Roadrunner cares for Central American refugee children

News student activism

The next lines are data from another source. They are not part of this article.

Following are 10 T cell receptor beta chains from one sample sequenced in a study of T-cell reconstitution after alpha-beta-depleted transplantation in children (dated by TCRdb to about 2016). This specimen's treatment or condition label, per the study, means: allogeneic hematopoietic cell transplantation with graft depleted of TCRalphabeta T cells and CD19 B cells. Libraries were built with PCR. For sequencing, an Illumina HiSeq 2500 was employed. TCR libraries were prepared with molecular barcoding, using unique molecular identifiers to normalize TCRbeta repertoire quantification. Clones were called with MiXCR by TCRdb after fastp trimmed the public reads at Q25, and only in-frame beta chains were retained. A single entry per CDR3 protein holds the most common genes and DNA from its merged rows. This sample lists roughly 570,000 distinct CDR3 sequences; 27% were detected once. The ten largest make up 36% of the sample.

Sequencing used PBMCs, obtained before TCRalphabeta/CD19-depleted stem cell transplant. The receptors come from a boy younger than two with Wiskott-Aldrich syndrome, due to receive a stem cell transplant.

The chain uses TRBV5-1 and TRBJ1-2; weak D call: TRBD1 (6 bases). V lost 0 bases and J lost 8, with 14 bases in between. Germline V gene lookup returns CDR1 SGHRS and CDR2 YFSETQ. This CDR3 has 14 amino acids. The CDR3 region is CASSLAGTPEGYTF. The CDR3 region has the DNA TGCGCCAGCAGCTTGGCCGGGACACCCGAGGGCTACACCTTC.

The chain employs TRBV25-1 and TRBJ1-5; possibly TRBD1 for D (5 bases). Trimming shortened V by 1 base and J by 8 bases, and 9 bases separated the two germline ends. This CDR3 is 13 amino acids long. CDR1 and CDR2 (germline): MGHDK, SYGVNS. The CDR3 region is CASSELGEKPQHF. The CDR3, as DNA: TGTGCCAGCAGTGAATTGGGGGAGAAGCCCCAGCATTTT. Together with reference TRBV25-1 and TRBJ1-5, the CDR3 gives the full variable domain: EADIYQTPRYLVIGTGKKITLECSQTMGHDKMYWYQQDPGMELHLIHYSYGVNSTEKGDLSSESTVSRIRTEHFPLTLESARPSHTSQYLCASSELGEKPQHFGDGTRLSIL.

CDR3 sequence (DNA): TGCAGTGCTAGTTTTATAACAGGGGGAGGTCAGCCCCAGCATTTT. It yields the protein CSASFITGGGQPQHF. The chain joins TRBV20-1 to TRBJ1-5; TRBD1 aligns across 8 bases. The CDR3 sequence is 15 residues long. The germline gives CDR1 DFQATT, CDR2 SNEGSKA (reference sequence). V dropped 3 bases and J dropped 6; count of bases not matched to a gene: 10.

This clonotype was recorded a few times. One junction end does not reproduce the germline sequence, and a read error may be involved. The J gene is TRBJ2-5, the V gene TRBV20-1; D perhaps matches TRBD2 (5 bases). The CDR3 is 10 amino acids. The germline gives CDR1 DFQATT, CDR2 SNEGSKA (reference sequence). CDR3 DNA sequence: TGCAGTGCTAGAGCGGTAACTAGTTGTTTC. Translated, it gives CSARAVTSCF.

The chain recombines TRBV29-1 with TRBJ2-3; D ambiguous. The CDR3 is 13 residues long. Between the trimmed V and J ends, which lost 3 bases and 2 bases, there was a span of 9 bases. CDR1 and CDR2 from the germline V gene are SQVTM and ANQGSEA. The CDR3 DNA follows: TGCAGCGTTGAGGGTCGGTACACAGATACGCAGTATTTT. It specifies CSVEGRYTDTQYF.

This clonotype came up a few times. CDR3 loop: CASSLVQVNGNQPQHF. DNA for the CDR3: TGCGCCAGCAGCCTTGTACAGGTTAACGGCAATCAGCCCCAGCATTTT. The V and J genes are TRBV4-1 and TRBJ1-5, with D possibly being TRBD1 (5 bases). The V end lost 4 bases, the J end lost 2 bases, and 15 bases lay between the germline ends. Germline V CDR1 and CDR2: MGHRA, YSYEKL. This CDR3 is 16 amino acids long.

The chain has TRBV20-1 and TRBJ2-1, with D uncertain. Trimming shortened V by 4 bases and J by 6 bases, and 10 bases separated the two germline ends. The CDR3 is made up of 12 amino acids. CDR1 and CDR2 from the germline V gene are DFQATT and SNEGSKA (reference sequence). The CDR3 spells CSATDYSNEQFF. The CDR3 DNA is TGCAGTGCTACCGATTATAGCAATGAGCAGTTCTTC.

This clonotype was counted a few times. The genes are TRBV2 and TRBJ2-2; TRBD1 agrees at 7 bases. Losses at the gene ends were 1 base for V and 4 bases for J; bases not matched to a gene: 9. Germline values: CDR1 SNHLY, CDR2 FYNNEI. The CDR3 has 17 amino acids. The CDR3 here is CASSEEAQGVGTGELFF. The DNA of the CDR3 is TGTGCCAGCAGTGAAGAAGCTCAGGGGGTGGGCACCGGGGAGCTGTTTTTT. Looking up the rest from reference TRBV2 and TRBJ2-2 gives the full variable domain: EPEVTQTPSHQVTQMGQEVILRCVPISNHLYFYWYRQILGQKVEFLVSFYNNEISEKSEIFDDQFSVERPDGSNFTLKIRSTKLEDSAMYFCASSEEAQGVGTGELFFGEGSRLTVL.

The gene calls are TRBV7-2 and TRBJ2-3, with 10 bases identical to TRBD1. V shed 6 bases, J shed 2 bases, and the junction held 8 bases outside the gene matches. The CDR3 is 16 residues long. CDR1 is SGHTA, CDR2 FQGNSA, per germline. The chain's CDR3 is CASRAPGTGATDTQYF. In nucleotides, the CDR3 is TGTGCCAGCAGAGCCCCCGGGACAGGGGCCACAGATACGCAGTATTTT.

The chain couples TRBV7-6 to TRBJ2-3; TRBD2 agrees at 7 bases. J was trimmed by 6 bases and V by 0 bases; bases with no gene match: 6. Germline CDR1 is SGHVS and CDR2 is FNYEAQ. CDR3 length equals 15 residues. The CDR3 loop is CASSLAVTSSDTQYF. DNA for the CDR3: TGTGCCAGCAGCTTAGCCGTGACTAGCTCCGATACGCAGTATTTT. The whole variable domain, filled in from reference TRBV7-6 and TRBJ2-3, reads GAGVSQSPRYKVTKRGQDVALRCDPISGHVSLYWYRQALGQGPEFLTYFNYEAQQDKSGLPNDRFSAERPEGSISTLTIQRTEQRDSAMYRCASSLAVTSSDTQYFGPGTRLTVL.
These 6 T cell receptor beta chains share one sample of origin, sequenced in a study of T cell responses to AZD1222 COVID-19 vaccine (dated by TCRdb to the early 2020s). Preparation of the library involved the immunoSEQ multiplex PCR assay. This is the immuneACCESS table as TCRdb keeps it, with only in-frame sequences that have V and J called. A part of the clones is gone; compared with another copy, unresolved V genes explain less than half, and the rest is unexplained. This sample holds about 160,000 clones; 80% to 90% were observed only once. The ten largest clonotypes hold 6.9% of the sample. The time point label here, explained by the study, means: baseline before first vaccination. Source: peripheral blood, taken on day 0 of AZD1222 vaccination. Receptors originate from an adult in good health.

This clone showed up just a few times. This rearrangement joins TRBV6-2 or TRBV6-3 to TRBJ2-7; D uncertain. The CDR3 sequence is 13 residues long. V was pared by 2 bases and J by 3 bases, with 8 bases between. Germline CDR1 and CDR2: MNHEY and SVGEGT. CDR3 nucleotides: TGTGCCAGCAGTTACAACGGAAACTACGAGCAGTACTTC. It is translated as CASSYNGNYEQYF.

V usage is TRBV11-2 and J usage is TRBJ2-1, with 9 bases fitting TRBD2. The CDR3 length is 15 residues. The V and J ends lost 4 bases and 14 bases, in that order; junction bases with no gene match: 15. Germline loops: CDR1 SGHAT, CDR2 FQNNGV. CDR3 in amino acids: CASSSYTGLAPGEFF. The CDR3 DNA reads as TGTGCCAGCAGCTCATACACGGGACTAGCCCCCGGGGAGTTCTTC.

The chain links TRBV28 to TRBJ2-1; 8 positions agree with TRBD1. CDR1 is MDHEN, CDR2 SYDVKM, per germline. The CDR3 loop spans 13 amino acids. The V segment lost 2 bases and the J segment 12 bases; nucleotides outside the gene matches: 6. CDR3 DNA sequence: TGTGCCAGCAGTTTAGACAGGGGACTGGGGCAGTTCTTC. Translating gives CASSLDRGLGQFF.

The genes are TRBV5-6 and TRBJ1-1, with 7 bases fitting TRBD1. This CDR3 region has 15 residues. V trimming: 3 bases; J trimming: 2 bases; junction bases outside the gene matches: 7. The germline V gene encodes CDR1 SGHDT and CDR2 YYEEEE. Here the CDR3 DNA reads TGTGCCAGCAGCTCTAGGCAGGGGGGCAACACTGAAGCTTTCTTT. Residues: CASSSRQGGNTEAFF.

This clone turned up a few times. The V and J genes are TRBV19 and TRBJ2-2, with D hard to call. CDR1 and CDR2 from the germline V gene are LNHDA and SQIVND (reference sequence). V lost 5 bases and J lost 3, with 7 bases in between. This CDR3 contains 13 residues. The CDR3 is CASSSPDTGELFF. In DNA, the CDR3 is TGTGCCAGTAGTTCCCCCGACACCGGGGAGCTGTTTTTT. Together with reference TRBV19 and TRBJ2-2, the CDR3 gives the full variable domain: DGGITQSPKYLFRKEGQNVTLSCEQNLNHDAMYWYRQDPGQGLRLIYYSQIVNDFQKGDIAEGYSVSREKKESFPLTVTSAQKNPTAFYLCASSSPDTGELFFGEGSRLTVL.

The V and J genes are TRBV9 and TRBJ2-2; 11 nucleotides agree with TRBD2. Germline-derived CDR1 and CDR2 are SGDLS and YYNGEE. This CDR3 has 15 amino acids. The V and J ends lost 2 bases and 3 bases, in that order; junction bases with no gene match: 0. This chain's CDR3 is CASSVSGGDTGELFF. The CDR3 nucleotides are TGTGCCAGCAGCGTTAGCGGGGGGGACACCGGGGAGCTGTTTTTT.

Across the globe, political turmoil ranging from Arab Spring- borne civil wars, to anti-colonial resistance, debt strikes, mass exoduses , emigration of asylum seekers, and beyond has generated a new crop of activists and a wave of global uprisings. From the vantage point of people living in San Antonio, it may appear that these energetic ruptures of people against hardship is strictly foreign fare and that the U.S., Texas and San Antonio have been skipped over by a very tumultuous world. As students at a university, the feeling of standing still and the stasis attitude is probably even more compounded by our hectic lives and many responsibilities; The next party hopefully after the next test, significant others, the tenth email to the email-deluged professor, and other endless significant and vapid stresses. The general rule in such a cluttered head is that politics is relegated to a casual, non-committal category of afterthoughts. As such, special mind should be paid to those who transcend inaction and manage to squeeze in any level of participation in defining local affairs and bettering the lives of others. Right now, student activists all over the world are changing the landscape of their societies: people such as Joshua Wong, the teenage leader of the Hong Kong based anti-colonial education reform movement known as “Scholarism” ; Tawakkol Karmen, a Yemini based democratic activist nicknamed “Iron Woman” and “Mother of the Revolution” by fellow Yeminis for her leadership in the National Council, the coalition seeking the sovereignty and self -determination after the country’s government – the regime of Ali Abdullah Saleh – was ousted in 2012; and Francisco Tapia, a Chilean based artist and student responsible for incinerating the paperwork tied to 500 million dollars of federally held student debt, are all mounting their own resistance. From this plethora of activity, it’s abundantly clear that youth activism is not in paralysis. UTSA is no exception. Meet senior anthropology major Vikoria Zerda, whose own magnanimity and compassion for strangers lead her to work last summer with hundreds of refugee children as droves of them arrived in San Antonio seeking political asylum, fleeing Honduras, Nicaragua, El Salvador, Ecuador, and Guatemala, countries plagued with gang violence and deeply entrenched “official” corruption. Working with the non-profit Family Endeavors, contracted by the Emergency Services sect of the USGOV on Lackland Airforce Base, Zerda acted as a direct care provider for unaccompanied minors. Her job consisted of interacting first hand with the children brought to live at the facility. Some of them were motherless and sick, with nightmarish stories describing their journey. Many had personal strife to impart, several mentioning experiences of “La Bestia” Spanish for “the beast”, a network of infamous physically endangering freight trains traveling North from Central America to the U.S. Despite all this commonplace horror, Zerda ensured that the bare essentials for the children in an unfamiliar world were met as best as she could offering her graciousness and individual attention. Faced suddenly with a visceral definition of “need,” Zerda saw to it that the children, even if only temporarily in her custody, received teaching in English and were given her company as withdrawn despondency became a common risk among them. Zerda would wake up every morning at 4AM to get to Lackland often times before sunrise, with her work cut out for her when she arrived. “Many of the kids were very ill ; there was Tuberculosis, chicken pox, and some cases of H1N1” she shared. While describing the state of health in most of the children, she stresses that “There’s a lot of misconceptions about these minors as ‘disease carries,’” highlighting that “ the push back fails to take into account that these are kids, who by that virtue are already the most susceptible, to contracting diseases from their long journeys across several countries with changing environments and a sustained lack of medical attention, not something that’s intrinsic to their country or personhood.” Once the children were placed under her responsibility, she would coordinate medical care, psychological services -necessary to assuage PTSD symptoms- and made sure that they were clothed and fed. She took them to legal appointments while helping console their anguish in what was frequently a harsh judicial process of status determination. She also made them laugh and smile, distracting them from their trauma. Seeing depressed, taciturn, and suicidal kids at the detention centers is what Zerda says is the “reality of immigration,” a subject she’s been politicized by for “a long time.” Eventually she transitioned into an administrative position on the job where she raised issues addressing the intersection of medicine, culture, and legal status, something she says, “not a lot of the professionals understood,” even recommending bringing on board anthropologists to make care more comprehensive. From May to August of last year, UTSA Senior Viktoria Zerda was the invisible hero, waking up at 4AM to supply the “spoonful of sugar that makes the medicine go down” to countless emotionally exhausted children. Activism represents a range of behavior from radicalism to kindness in a world that is tumultuous belligerent, and rough. Students all over the planet, found in places such as Yemen, Chile, Hong Kong, and even Texas, including those of UTSA, are responding to the political callousness experienced in their communities by rebelling, organizing, and strategizing, but not without helping, listening, and caring. Are we taking notes?